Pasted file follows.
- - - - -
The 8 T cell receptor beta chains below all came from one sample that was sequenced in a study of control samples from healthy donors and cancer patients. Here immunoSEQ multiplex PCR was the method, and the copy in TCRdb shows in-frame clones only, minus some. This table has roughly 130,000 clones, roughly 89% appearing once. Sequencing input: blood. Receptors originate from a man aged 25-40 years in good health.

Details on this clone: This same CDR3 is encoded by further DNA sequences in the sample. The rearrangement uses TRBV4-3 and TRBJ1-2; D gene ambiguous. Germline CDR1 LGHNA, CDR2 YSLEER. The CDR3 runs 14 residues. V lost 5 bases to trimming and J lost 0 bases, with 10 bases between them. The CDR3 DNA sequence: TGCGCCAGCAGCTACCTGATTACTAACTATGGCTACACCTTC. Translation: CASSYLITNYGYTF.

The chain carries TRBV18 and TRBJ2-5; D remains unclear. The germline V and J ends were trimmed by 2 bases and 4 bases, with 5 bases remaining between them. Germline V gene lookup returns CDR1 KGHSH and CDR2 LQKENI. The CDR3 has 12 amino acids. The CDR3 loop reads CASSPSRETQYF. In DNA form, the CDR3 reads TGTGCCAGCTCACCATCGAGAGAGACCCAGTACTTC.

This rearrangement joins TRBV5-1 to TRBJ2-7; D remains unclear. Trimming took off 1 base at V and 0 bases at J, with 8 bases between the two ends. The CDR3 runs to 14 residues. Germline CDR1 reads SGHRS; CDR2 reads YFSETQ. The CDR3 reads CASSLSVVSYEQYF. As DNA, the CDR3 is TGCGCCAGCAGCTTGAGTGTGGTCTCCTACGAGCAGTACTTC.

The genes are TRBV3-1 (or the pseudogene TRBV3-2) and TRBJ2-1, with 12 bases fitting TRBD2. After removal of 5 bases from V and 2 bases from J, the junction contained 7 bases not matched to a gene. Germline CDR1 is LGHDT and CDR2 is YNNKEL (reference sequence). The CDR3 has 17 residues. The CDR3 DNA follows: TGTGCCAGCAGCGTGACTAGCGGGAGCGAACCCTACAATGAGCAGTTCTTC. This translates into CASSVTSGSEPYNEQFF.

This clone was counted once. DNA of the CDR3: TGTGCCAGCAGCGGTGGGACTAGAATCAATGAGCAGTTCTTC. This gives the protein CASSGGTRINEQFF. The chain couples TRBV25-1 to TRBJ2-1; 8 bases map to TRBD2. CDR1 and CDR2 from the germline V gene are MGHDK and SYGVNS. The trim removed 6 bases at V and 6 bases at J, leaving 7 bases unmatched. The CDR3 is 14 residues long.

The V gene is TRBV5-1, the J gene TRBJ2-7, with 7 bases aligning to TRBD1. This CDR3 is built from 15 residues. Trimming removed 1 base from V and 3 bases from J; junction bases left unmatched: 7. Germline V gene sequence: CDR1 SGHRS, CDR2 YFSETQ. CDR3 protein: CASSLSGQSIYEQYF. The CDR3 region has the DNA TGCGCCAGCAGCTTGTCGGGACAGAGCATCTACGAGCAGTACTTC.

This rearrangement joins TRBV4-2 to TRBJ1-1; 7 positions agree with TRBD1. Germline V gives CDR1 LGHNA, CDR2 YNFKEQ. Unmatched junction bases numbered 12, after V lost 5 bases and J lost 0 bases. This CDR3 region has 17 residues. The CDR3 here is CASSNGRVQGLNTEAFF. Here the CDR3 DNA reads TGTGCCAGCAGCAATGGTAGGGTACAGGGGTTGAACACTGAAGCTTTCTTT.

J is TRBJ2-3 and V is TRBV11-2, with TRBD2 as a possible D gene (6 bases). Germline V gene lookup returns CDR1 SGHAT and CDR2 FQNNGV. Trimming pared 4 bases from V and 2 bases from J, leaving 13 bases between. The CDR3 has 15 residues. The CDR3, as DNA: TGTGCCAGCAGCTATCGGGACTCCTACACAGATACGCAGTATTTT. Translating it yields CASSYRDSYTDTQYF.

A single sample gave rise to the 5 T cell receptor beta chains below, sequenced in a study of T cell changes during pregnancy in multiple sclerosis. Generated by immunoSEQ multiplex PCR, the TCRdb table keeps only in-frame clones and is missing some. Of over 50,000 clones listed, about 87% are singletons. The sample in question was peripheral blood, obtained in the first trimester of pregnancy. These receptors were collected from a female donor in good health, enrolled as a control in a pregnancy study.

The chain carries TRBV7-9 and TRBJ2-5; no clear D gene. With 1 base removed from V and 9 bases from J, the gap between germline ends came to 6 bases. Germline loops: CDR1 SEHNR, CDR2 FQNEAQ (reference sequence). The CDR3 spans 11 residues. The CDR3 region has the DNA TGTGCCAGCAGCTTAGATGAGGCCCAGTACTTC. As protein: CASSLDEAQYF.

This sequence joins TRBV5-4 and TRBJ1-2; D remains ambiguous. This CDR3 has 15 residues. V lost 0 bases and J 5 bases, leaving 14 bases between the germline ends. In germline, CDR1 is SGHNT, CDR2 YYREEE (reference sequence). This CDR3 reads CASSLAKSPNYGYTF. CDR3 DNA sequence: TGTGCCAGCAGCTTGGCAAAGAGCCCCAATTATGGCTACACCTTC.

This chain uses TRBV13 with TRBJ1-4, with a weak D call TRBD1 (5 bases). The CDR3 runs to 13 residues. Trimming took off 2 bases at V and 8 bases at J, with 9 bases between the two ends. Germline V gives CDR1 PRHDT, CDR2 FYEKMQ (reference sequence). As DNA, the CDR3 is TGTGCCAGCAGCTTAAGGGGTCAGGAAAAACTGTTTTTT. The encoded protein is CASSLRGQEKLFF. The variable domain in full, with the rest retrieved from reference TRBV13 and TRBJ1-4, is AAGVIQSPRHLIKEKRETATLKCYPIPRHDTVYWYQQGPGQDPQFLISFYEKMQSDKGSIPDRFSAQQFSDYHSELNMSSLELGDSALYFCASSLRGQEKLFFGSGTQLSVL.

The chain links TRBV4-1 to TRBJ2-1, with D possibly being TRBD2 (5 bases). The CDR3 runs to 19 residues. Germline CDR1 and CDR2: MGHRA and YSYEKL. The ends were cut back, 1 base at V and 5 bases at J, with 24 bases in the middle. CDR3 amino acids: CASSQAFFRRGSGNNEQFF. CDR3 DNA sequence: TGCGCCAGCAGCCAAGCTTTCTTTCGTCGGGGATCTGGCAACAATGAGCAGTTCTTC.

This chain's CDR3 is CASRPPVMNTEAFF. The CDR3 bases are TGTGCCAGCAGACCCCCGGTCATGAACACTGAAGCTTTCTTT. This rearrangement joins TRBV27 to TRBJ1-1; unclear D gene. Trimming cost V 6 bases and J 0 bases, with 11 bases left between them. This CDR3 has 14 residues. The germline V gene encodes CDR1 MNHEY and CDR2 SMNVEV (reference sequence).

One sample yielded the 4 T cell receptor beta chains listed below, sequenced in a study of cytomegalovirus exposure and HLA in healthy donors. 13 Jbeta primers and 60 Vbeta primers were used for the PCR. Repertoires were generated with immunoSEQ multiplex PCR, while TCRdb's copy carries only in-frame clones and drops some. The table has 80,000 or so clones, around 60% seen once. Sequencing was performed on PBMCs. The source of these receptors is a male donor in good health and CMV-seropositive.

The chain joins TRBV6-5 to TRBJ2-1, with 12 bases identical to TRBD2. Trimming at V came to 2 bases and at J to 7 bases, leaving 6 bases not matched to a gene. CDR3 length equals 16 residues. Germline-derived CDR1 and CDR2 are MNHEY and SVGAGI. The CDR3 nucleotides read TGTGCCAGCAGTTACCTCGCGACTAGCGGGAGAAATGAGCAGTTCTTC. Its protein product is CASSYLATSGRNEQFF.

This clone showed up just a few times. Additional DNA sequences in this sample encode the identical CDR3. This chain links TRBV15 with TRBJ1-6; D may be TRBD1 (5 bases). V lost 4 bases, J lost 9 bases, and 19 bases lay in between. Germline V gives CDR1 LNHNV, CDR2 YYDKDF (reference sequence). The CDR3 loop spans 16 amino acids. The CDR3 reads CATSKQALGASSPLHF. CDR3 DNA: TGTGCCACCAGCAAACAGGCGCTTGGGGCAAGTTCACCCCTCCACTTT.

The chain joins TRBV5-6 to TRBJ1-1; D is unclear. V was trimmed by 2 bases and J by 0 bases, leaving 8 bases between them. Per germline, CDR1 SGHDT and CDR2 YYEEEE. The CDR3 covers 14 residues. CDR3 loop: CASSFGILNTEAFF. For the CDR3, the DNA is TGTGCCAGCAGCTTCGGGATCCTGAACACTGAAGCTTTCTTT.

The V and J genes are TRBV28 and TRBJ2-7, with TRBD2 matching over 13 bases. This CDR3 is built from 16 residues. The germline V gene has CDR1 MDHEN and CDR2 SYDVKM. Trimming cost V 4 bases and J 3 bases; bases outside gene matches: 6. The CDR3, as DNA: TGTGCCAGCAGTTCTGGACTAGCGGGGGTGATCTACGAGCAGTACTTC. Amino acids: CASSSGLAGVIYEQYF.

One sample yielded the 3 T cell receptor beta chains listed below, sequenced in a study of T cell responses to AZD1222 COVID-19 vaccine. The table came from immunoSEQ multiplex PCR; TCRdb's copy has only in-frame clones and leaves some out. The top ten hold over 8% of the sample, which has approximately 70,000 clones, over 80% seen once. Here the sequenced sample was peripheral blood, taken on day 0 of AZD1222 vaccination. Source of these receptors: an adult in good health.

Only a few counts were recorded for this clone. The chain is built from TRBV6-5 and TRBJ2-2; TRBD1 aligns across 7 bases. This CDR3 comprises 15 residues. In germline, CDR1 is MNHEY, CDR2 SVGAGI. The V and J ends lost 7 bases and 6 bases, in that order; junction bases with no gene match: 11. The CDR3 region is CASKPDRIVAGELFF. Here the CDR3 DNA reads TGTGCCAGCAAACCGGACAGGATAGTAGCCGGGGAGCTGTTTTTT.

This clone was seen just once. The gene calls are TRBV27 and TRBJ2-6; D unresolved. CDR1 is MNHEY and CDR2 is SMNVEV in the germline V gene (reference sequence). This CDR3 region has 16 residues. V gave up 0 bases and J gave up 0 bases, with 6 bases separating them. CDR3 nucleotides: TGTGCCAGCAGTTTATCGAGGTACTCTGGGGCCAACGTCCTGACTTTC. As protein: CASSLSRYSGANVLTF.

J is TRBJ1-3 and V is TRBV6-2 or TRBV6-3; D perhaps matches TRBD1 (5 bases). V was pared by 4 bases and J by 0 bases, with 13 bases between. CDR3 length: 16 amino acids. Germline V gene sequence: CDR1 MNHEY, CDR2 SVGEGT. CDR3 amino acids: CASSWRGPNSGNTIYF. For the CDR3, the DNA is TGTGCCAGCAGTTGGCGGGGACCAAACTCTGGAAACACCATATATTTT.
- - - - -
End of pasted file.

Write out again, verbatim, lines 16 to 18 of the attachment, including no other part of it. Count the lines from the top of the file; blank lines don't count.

One sample yielded the 4 T cell receptor beta chains listed below, sequenced in a study of cytomegalovirus exposure and HLA in healthy donors. 13 Jbeta primers and 60 Vbeta primers were used for the PCR. Repertoires were generated with immunoSEQ multiplex PCR, while TCRdb's copy carries only in-frame clones and drops some. The table has 80,000 or so clones, around 60% seen once. Sequencing was performed on PBMCs. The source of these receptors is a male donor in good health and CMV-seropositive.

The chain joins TRBV6-5 to TRBJ2-1, with 12 bases identical to TRBD2. Trimming at V came to 2 bases and at J to 7 bases, leaving 6 bases not matched to a gene. CDR3 length equals 16 residues. Germline-derived CDR1 and CDR2 are MNHEY and SVGAGI. The CDR3 nucleotides read TGTGCCAGCAGTTACCTCGCGACTAGCGGGAGAAATGAGCAGTTCTTC. Its protein product is CASSYLATSGRNEQFF.

This clone showed up just a few times. Additional DNA sequences in this sample encode the identical CDR3. This chain links TRBV15 with TRBJ1-6; D may be TRBD1 (5 bases). V lost 4 bases, J lost 9 bases, and 19 bases lay in between. Germline V gives CDR1 LNHNV, CDR2 YYDKDF (reference sequence). The CDR3 loop spans 16 amino acids. The CDR3 reads CATSKQALGASSPLHF. CDR3 DNA: TGTGCCACCAGCAAACAGGCGCTTGGGGCAAGTTCACCCCTCCACTTT.